[k1014] When Slater arrived, the MIT department sustained barely a dozen graduate students. Six years later, the number had increased to sixty. Despite the Depression the institute had completed a new physics and chemistry laboratory with money from the industrialist George Eastman. Major research programs had begun in the laboratory fields devoted to using electromagnetic radiation as a probe into the structure of matter: especially spectroscopy, analyzing the signature frequencies of light shining from different substances, but also X-ray crystallography. (Each time physicists found a new kind of “ray” or particle,
[k1044] Stratton, handling the teaching chores for the first semester, would sometimes lose the thread of a string of equations at the blackboard, the color of his face shifting perceptibly toward red. He would then pass the chalk, saying, “Mr. Feynman, how did you handle this problem,” and Feynman would stride to the blackboard.
[k1254] Philosophy at MIT only irritated Feynman more. It struck him as an industry built by incompetent logicians.
[k1261] MIT’s physics instructors did nothing to encourage students to pay attention to the philosophy instructors. The tone was set by the pragmatic Slater, for whom philosophy was smoke and perfume, free-floating and untestable prejudice. Philosophy set knowledge adrift; physics anchored knowledge to reality.
[k1373] With guidance from just a few texts they embarked on a program of self-study. Their collaboration began in one of the upstairs study rooms of the Bay State Road fraternity house and continued past the end of the spring term. Feynman returned home to Far Rockaway, Welton to Saratoga Springs. They filled a notebook, mailing it back and forth, and in a period of months they recapitulated nearly the full sweep of the 1925–27 revolution.
[k1440] MIT was still an engineering school, and an engineering school in the heyday of mechanical ingenuity.
[k1587] The case against Jews rarely had to be articulated. It was understood that their striving, their pushiness, smelled of the tenement. It was unseemly. “They took obvious pride in their academic success…. We despised the industry of those little Jews,” a Harvard Protestant wrote in 1920. Thomas Wolfe, himself despising the ambition of “the Jew boy,” nevertheless understood the attraction of the scientific career: “Because, brother, he is burning in the night.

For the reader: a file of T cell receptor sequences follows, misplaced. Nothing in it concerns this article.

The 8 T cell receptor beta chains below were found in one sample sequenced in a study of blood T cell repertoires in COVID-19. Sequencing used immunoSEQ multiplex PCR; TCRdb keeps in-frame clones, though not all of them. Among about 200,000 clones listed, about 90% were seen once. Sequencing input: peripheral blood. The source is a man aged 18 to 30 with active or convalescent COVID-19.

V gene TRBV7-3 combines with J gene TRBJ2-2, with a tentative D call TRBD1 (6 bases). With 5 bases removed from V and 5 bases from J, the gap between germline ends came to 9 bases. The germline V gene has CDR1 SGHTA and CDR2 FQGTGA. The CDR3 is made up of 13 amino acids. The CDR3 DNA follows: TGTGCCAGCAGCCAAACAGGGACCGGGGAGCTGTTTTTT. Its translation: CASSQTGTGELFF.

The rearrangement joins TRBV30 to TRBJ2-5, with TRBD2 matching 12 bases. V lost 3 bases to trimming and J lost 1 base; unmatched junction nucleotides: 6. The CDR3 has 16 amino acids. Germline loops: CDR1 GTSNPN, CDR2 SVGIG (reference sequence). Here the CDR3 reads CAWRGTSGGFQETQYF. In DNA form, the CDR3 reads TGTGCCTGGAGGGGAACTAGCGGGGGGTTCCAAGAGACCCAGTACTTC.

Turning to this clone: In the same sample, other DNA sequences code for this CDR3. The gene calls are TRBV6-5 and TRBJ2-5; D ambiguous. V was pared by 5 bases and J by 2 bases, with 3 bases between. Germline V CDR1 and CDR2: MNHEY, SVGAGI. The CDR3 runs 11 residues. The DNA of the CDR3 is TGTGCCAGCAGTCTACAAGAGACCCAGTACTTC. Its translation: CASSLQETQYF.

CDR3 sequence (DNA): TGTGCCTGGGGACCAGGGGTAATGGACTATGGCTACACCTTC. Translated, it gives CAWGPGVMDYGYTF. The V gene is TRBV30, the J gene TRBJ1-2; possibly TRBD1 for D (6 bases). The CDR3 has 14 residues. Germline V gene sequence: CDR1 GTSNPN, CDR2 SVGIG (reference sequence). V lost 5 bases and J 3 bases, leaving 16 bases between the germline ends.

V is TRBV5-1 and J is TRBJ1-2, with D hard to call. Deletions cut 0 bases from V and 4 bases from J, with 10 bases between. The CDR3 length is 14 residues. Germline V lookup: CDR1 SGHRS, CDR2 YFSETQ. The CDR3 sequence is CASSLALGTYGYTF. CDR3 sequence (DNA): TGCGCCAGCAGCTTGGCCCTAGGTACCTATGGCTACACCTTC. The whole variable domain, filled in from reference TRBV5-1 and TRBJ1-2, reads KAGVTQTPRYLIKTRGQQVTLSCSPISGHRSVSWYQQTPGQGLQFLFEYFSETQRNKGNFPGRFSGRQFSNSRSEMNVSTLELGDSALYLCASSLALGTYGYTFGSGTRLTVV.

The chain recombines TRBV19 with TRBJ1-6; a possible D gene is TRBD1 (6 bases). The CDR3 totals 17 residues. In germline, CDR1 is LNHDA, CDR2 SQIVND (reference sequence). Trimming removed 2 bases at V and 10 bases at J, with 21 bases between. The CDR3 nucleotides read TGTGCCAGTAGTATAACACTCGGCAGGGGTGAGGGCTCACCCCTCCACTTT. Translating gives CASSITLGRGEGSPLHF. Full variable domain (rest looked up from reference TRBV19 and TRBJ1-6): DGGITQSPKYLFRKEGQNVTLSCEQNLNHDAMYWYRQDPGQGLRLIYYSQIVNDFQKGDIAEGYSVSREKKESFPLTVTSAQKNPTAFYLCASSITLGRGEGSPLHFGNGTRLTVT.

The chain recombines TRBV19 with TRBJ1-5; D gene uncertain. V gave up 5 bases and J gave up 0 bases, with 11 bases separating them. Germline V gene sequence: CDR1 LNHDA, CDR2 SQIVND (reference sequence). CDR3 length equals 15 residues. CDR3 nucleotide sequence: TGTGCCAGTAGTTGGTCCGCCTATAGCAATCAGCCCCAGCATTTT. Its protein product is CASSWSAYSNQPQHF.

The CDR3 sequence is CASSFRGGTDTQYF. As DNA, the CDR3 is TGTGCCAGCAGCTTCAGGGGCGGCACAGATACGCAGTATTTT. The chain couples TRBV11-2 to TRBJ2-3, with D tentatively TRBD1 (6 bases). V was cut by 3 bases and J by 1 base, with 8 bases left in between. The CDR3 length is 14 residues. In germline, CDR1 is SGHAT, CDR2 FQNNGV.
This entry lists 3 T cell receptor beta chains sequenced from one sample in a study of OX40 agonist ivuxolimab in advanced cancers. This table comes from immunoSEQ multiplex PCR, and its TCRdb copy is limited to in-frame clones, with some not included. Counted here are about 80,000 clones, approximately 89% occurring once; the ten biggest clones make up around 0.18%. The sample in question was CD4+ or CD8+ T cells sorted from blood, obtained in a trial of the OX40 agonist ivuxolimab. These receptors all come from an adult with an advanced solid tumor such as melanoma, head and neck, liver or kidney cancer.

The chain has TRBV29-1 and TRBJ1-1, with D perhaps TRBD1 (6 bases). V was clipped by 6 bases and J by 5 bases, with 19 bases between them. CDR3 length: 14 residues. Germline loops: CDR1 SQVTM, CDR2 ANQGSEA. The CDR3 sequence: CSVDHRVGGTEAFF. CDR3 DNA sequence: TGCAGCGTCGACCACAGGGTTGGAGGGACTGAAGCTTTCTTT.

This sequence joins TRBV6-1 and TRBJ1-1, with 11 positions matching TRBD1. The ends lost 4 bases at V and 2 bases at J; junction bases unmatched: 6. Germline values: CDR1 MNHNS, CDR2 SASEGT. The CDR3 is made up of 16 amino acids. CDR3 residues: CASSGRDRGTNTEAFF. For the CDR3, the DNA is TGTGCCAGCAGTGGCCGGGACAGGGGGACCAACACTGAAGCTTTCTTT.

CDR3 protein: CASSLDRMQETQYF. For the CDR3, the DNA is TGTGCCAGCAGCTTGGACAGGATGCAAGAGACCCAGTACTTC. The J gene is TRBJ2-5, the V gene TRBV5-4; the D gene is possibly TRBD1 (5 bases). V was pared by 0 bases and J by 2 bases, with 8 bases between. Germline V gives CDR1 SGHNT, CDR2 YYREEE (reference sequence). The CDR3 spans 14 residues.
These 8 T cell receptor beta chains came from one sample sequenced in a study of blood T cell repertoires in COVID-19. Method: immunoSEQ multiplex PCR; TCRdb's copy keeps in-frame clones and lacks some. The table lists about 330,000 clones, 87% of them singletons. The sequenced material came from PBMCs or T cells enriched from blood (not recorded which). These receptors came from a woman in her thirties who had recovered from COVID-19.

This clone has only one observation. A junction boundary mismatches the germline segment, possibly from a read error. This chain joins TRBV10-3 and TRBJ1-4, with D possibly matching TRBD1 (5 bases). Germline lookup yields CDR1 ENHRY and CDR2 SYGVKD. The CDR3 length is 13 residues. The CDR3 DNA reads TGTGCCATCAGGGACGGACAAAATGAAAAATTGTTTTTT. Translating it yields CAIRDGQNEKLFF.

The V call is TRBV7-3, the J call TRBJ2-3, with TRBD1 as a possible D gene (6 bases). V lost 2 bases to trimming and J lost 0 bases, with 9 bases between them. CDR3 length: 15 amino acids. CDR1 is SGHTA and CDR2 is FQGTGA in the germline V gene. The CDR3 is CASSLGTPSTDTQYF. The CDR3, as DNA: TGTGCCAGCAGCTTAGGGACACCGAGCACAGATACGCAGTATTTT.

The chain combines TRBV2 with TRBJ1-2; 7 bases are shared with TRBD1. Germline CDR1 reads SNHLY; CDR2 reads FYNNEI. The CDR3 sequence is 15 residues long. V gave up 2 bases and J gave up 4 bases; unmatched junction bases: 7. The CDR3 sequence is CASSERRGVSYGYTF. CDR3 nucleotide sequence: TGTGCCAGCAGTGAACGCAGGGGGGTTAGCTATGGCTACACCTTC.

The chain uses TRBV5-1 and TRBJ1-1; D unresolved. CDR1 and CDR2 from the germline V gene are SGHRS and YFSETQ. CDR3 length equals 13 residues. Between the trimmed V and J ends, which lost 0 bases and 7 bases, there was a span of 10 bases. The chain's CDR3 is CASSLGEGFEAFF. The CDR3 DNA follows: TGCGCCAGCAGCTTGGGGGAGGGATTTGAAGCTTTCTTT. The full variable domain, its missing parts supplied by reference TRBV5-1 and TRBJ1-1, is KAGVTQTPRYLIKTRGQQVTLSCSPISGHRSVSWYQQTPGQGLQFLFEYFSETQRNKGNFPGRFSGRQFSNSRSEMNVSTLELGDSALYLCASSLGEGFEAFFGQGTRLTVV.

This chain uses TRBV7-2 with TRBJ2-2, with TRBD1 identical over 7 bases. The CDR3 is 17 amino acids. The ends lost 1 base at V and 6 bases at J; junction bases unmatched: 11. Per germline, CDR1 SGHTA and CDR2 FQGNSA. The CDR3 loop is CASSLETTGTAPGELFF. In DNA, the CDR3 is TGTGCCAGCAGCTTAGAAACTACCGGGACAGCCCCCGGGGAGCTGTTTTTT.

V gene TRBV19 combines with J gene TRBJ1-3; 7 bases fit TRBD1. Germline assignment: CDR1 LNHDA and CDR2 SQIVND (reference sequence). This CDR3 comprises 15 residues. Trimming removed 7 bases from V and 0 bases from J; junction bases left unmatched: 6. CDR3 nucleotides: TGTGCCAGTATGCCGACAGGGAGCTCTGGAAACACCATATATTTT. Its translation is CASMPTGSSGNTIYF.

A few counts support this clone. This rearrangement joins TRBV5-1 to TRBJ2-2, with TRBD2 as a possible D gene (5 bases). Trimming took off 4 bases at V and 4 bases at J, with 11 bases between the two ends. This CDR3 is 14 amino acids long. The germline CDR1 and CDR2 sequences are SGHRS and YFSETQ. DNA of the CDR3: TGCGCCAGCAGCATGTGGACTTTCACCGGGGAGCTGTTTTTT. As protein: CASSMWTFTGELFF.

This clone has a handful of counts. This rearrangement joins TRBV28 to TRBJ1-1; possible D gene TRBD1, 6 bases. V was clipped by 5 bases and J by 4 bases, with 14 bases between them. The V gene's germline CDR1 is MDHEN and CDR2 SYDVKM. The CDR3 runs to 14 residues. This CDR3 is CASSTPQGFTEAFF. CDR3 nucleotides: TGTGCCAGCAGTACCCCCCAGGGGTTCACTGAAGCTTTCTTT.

[k1597] Princeton did accept him, and from then on he never had occasion to worry about the contingencies of academic hiring. Still, when he was at MIT, the Bell Telephone Laboratories turned him down for summer jobs year after year, despite recommendations by William Shockley, Bell’s future Nobel laureate. Bell was an institution that hired virtually no Jewish scientists before the war.
[k1782] No other college so keenly delineated the social status of its undergraduates as Princeton did with its club system. Although the twentieth century had begun to intrude–the graduate departments were growing in stature, and Nassau Street had been paved–Princeton before the war remained, as F. Scott Fitzgerald described it adoringly a generation earlier, “lazy and good-looking and aristocratic,” an outpost for New York, Philadelphia, and Southern society.
[k1787] Even the kindly genius who became the town’s most famous resident on arriving in 1933 could not resist a gibe: “A quaint ceremonious village,” Einstein wrote, “of puny demigods on stilts.”
[k1851] As Dirac recognized, however, in concluding his Principles of Quantum Mechanics, the electron’s infinities meant that the theory was mortally flawed.
[k2393] In preparing for his oral qualifying examination, a rite of passage for every graduate student, he chose not to study the outlines of known physics. Instead he went up to MIT, where he could be alone, and opened a fresh notebook. On the title page he wrote: Notebook Of Things I Don’t Know About.